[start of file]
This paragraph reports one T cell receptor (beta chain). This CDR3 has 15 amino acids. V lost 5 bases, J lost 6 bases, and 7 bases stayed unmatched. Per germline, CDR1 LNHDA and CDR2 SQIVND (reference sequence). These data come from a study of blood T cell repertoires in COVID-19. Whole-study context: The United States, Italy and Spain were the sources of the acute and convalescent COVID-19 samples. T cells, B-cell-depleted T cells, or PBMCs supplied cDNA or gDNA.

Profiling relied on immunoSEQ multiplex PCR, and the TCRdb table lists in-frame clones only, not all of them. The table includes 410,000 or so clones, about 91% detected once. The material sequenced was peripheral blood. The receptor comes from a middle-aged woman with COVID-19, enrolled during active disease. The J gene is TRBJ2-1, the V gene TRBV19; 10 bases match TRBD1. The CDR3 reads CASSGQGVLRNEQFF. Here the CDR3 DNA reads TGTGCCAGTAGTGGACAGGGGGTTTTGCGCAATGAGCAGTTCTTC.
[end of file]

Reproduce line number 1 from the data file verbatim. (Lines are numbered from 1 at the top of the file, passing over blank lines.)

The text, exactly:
This paragraph reports one T cell receptor (beta chain). This CDR3 has 15 amino acids. V lost 5 bases, J lost 6 bases, and 7 bases stayed unmatched. Per germline, CDR1 LNHDA and CDR2 SQIVND (reference sequence). These data come from a study of blood T cell repertoires in COVID-19. Whole-study context: The United States, Italy and Spain were the sources of the acute and convalescent COVID-19 samples. T cells, B-cell-depleted T cells, or PBMCs supplied cDNA or gDNA.